Would you be likely to work out more if you didn’t have to pay upfront for a gym, and the cost per class decreased the more you attended? How about if you could find and reserve classes in your area via a smartphone app? How about if the classes were called “Twerkout Conditioning” and “Weapons of Ass Reduction?”
Launching today, Fitmob is a new startup that combines the elements of a would-be fitness craze with the dynamics of a mobile marketplace.
The company was co-founded by two Silicon Valley types — a venture capitalist and an engineer — and Tony Horton, the energetic infomercial star who created the popular video workout series P90x.
From Horton, who is not involved in day-to-day operations, the company got the idea of using body weight fitness and the motivation of “how can you make it more like a party?” said Fitmob CEO Raj Kapoor, who founded the photo site Snapfish before he was a VC.
Kapoor and co-founder Paul Twohey (formerly of recommendation app Ness and Palantir) have raised $6.5 million from Mayfield, plus $3.25 million from Silicon Valley Bank, and have a full-time team of 13 in San Francisco. They aim to tackle the $75 billion global health club market, where some estimate that more than half of memberships go unused.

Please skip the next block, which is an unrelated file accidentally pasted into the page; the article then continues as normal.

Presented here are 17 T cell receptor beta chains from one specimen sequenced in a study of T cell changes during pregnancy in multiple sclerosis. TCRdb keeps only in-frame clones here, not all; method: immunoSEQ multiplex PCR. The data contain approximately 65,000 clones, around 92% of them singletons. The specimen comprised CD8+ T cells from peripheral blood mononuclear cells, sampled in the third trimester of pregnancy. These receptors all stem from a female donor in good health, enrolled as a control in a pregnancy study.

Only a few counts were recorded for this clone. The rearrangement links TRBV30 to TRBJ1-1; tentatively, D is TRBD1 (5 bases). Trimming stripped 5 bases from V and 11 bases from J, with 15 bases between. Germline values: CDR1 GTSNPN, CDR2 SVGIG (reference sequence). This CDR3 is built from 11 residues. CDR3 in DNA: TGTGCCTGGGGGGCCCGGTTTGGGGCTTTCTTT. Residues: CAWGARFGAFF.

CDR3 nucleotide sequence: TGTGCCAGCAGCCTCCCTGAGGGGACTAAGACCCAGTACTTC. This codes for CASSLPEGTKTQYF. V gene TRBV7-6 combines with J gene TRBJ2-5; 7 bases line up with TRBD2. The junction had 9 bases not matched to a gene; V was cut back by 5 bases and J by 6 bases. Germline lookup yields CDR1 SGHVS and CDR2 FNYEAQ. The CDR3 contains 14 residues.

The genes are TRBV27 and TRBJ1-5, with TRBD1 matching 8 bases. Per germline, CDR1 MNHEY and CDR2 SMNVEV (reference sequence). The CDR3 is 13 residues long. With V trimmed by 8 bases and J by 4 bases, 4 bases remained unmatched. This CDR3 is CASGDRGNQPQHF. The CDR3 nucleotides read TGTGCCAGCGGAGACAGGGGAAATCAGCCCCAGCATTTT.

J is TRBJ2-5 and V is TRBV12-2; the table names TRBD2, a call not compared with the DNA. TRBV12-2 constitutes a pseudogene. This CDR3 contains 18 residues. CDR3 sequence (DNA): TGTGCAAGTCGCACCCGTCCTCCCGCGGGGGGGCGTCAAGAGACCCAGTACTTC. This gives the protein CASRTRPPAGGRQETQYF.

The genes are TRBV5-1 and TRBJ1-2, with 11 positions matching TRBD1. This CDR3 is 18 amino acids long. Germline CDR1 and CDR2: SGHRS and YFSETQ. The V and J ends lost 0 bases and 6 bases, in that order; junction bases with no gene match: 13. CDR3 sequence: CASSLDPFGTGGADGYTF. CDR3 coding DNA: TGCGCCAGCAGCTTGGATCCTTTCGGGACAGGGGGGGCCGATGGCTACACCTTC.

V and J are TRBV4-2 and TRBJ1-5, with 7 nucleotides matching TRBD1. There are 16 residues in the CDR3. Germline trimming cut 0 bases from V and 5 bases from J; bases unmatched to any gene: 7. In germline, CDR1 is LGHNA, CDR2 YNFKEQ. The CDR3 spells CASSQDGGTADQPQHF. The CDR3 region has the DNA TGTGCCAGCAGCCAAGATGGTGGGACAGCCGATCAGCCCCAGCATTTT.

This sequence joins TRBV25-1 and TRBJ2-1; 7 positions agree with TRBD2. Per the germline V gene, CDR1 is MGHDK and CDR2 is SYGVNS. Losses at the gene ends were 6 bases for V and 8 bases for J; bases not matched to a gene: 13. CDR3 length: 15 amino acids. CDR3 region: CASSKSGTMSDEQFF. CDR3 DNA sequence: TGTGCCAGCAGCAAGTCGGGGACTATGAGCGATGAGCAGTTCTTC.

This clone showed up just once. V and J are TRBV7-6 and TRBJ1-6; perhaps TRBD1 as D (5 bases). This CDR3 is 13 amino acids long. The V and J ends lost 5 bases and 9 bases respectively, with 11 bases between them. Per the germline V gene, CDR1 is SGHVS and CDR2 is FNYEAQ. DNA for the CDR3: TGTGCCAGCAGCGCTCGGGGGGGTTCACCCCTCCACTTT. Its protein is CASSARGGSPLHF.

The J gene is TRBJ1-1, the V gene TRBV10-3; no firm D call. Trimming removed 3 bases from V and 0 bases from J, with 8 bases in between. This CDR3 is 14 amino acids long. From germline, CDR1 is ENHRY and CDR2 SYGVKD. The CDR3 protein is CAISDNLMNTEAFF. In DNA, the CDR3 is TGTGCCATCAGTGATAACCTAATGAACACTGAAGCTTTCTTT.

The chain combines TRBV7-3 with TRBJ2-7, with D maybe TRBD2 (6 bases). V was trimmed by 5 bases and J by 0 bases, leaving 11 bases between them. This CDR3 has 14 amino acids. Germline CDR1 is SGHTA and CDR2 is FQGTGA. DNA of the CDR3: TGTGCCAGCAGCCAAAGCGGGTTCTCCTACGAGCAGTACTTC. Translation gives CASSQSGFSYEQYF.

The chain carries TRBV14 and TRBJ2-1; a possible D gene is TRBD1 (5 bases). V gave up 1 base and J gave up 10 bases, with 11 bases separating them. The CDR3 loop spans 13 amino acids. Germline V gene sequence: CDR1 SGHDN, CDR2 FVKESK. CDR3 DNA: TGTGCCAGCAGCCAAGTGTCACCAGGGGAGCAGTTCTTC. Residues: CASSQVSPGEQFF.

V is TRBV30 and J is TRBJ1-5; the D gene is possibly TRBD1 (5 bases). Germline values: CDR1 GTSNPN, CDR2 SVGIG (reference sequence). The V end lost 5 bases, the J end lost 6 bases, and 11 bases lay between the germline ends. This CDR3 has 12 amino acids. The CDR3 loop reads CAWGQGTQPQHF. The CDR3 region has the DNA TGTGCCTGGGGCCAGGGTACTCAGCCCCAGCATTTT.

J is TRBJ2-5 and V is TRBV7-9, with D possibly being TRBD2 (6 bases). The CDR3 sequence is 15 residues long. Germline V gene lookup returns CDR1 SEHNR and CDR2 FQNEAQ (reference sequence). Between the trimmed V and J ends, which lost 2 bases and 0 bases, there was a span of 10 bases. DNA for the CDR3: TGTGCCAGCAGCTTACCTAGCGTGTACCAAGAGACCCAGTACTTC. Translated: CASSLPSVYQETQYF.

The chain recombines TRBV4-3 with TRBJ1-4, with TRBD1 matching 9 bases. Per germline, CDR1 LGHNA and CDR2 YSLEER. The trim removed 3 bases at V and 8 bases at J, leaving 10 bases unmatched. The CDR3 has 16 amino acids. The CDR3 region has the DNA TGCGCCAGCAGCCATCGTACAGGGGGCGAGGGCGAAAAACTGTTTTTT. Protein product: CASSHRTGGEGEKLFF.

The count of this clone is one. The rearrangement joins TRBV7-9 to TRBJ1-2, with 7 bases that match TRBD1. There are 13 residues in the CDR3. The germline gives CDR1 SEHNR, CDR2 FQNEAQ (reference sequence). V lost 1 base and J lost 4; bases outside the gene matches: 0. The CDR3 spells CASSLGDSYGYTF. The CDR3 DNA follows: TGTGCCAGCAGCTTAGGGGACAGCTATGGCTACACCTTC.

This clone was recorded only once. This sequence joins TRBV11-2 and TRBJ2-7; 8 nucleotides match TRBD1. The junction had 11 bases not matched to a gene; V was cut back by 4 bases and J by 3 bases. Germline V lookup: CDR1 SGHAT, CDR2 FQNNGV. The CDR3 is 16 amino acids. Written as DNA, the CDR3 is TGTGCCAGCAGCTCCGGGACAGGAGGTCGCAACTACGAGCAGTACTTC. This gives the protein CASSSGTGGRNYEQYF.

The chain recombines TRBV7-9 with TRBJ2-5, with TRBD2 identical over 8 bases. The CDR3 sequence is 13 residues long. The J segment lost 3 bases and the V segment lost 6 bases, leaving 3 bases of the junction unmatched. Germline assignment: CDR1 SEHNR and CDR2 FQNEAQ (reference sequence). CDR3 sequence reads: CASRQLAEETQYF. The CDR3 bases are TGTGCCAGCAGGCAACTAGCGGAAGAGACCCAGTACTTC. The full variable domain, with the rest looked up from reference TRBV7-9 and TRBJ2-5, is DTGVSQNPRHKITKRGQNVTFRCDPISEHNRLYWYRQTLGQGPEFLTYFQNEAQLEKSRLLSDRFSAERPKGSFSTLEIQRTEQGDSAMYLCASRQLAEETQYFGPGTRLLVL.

In some ways, Fitmob is barely a tech startup. It holds fitness classes in its office. It only offers about 10 different classes, and only in San Francisco. It does have an app (iOS only).
But there are some deeper themes, too, according to Kapoor. “Ninety percent of an online-to-offline business like Lyft or Uber is offline,” he argued. “These are really service businesses.”
From Kapoor’s experience as a board member at Lyft, via his previous gig at Mayfield Capital, he got the inspiration to create a community around the marketplace, with plans to hand out piles of brightly colored t-shirts, make sassy workout classes around themes like twerking, and send notifications to friends when users sign up for or drop out of classes.
Kapoor also said he likes to think of Fitmob as a sharing economy startup, with the promise of changing the dynamic of paying upfront for gyms by connecting the largely underutilized and underpaid personal trainers of the world to new students.
But that’s not exactly true, yet. For now, Fitmob has just five personal trainers in its system and is deeply involved in planning curricula and booking locations.
Perhaps the real test will be whether Fitmob can appeal to a lot of people (not everyone’s fitness aspirations are “a twerk that’d silence Miley Cyrus”) and whether it can harpoon the elusive fitness white whale: Long-term motivation.
If you look past all the party rock, the price structure may be the real hook: $15 per class, or $10 if you attend two per week, or $5 if you attend three.
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